Experiment: Bleached vs. Unbleached Chemex filters

When I started doing pourover coffee at home, I ran into the question of whether to buy bleached or unbleached filters for my V60 and Chemex (and indeed, it’s also a question to consider if you have an automatic drip coffeemaker). I began my manual coffee journey with unbleached filters. Why? Well, it was partly because it was what happened to be available at my World Market location (where I got my Chemex), and also because I was under the impression that unbleached was more natural and somehow more desirable. Back when I baked a lot, I exclusively used unbleached flour because it was considered superior to the bleached stuff – bleaching extended the shelf life of the flour but it also robbed it of nutrients and imparted a slightly metallic taste to the baked goods. I figured that if I cared about flavor, I should get unbleached filters because I wouldn’t want any weird flavors in my coffee.

Fast forward a bit to when I invited some friends over for a tasting of my top coffee of 2015, Square One Coffee Roasters Panama La Esmerelda Gesha, and I served it to my friends both made in a Chemex and in a french press. One of my friends, Bill, commented that he could taste the paper filter in the batch brewed in the Chemex, and this made me start doing some research regarding filters. Well, as it turns out, a common complaint from people is that unbleached filters do impart a stronger “papery” taste than the bleached ones, which taste “cleaner.” Chemex-brand bleached filters involve no bleach at all, and I started buying the “bleached” filters from that point on.

I’ve long wanted to compare the two kinds of filters side-by-side to determine how big, if any, of a flavor difference there is between the two. For this test, I decided I wanted to use one light roasted coffee (PT’s Coffee Ethiopia Gedeo Natural) and one medium-roasted coffee (PT’s Coffee Flying Monkey Blend).

First up, the light roast!

Bleached filter: As you might have seen in my review, the coffee tasted like a toasted Fig Newton with a buttery finish, with a very strong berry aroma. Really delicious.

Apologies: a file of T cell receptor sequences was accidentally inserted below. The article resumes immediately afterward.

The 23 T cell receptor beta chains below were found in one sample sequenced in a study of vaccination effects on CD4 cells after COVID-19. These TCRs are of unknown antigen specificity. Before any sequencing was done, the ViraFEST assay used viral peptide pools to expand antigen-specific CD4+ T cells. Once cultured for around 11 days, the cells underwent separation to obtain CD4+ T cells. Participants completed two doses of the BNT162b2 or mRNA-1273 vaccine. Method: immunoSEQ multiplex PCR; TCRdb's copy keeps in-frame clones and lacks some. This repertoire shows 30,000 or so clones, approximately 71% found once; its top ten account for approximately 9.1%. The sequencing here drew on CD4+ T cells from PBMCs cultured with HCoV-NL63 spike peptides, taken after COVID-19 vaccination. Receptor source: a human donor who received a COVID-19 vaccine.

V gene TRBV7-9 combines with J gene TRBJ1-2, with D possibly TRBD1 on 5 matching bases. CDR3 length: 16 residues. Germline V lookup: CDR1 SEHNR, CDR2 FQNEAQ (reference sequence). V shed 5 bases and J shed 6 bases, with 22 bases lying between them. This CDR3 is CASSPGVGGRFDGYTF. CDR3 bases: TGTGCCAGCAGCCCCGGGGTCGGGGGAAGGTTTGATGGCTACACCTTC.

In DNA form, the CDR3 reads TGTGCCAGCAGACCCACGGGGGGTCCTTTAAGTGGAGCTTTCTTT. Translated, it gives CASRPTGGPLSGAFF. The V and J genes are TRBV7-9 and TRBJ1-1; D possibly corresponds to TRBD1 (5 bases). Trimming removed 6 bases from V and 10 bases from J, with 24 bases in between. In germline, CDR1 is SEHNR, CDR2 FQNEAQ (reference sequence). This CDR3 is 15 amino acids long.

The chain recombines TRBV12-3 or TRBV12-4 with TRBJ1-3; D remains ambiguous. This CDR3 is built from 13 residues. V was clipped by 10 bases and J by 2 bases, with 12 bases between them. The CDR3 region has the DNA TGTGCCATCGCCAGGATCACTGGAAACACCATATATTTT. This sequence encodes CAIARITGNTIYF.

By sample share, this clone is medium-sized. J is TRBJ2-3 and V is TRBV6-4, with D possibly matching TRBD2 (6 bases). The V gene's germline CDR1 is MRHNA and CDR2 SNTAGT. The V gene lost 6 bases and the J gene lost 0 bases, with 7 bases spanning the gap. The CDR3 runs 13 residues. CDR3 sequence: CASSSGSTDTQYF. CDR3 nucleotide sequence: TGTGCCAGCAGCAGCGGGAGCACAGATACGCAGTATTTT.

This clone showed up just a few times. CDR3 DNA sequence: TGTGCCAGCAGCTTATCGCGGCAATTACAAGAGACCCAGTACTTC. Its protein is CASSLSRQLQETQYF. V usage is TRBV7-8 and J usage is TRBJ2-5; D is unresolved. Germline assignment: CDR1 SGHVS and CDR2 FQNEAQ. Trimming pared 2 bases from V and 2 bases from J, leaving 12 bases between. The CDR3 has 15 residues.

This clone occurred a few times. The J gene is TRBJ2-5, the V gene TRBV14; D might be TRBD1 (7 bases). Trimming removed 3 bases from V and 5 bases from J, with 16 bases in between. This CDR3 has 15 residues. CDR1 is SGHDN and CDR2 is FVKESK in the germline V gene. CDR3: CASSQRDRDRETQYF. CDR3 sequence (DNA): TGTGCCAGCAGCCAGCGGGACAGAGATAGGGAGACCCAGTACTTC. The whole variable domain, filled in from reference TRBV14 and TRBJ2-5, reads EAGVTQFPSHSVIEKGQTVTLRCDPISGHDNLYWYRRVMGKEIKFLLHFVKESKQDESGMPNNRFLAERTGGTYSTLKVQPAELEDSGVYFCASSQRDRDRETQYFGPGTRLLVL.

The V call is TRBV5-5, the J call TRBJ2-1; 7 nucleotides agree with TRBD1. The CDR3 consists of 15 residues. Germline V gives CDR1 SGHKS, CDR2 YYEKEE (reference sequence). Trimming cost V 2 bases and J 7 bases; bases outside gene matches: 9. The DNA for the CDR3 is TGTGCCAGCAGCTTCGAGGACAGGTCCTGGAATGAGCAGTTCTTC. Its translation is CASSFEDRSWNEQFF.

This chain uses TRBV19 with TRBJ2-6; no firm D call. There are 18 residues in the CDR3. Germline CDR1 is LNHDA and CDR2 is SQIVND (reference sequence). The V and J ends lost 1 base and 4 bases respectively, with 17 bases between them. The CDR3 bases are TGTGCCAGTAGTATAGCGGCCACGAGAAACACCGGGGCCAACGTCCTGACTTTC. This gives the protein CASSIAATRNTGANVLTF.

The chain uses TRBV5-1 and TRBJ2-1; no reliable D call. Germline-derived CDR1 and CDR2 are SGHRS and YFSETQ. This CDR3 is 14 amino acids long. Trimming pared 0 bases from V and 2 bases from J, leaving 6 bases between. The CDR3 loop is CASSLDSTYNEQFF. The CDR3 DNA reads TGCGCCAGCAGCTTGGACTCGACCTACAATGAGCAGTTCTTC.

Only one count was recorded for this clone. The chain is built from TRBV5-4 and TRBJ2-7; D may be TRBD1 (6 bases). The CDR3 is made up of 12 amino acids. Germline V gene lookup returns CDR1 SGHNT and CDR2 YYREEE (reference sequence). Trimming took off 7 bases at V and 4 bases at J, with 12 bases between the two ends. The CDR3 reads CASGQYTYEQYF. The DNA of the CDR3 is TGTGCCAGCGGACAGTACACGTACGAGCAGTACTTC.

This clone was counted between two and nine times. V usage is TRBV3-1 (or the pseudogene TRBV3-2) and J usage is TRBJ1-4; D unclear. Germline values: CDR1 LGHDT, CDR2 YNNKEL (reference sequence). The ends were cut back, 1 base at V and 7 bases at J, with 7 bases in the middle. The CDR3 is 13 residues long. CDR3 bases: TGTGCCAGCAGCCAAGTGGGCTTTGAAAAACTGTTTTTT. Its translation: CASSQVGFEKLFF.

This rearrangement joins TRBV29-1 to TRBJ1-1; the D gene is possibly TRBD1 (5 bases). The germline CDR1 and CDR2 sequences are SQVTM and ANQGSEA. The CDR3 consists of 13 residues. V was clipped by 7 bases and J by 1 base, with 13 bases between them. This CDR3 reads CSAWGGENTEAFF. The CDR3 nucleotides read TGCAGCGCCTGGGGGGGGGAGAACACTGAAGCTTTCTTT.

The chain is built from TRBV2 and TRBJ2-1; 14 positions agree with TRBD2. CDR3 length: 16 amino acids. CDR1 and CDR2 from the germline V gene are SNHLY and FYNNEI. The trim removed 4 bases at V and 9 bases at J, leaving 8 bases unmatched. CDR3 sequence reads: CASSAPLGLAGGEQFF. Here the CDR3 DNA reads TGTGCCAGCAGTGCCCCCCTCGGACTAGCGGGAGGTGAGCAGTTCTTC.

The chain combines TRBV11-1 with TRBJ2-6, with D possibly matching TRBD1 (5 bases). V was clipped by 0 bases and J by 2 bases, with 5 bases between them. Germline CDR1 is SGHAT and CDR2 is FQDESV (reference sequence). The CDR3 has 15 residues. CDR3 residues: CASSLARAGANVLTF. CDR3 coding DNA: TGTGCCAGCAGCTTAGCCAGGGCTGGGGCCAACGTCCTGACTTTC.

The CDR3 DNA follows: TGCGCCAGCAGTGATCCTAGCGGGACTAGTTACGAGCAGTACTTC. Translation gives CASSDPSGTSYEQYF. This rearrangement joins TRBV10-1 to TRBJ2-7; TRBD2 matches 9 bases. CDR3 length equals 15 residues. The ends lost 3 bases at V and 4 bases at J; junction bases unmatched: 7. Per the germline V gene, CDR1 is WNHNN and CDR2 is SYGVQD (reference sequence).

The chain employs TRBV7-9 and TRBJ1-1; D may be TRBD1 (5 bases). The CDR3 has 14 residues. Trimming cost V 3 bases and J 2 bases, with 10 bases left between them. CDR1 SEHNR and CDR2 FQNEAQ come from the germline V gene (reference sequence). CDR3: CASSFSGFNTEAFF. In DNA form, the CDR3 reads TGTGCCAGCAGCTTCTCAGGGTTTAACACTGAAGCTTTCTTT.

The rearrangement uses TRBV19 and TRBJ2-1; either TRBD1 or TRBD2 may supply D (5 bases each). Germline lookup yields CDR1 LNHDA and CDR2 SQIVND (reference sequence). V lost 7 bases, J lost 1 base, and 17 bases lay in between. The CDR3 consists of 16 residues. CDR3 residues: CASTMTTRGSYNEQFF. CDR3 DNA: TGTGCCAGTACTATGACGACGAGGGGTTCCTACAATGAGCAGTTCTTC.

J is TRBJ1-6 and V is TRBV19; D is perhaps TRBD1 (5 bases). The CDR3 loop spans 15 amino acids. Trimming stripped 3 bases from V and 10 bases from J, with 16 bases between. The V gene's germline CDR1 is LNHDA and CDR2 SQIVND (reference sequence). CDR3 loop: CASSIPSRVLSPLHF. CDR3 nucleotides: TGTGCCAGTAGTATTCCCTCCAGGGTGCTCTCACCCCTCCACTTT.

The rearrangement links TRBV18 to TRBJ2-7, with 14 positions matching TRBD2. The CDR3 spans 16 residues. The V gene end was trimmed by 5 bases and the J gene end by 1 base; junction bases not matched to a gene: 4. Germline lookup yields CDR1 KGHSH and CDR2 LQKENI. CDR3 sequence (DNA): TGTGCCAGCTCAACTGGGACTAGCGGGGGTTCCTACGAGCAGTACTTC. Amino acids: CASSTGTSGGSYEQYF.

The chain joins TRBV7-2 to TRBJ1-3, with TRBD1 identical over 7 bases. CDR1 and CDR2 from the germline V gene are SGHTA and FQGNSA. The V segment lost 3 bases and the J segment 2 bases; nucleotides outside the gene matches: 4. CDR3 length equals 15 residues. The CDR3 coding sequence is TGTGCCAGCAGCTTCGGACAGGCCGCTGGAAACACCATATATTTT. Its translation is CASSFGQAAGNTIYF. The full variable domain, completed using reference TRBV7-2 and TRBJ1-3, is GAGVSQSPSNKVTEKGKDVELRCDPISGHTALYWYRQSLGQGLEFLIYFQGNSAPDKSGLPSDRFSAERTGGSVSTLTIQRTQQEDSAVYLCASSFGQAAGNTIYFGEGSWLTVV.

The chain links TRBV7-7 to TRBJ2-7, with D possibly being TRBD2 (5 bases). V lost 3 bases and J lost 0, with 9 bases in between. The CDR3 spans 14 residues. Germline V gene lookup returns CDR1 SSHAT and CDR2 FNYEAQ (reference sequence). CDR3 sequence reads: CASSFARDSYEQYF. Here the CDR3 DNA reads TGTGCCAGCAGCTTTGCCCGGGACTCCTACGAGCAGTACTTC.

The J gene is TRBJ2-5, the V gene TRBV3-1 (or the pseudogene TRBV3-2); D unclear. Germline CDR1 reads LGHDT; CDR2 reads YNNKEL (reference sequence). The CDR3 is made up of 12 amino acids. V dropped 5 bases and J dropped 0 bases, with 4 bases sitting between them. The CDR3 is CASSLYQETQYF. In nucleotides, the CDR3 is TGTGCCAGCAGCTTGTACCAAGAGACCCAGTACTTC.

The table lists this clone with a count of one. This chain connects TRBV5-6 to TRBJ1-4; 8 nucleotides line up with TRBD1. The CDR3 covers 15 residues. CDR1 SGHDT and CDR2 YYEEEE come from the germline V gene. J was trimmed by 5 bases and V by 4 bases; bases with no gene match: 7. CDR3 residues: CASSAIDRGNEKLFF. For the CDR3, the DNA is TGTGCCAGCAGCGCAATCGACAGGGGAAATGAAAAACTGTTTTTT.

Unbleached filter: This tasted slightly bitter and I could definitely taste the paper – it reminded me of the brown paper bags I took my lunch to school in as a kid. There was much less fruit flavor in this coffee – it didn’t resemble an African coffee at all anymore. If I was given this coffee and asked to determine the origin from a blind taste-test, I wouldn’t have been able to do it. It just tasted generic – the paper took over everything.

Next, the medium roast.

Bleached filter: Woooo, this came out tasting dark and rather harsh. I actually wrote “Sith” in my notes. This was too much for me – I rather enjoyed the Monkey Blend as espresso but I didn’t like it brewed this way – it was too intense and spiky.

Unbleached filter: Well, this was a bit of a surprise… I did taste the paper but I more smelled and tasted dumplings (Korean mandoo, to be specific). Very odd!!! Besides the unexpected dumpling flavor, I was also surprised that the coffee brewed in the unbleached filter was less bitter than the bleached version – it was like the paper flavor tamed (or perhaps overshadowed?) the spiky notes that I objected to in the bleached version.

Summary: If you enjoy light roasts, definitely get yourself some bleached filters so as not to add any distracting flavors to your coffee. If you enjoy darker roasts, it’s maybe not quite so clear-cut of a decision, but I think I would still opt for a bleached filter over the unbleached. After all, dumplings??

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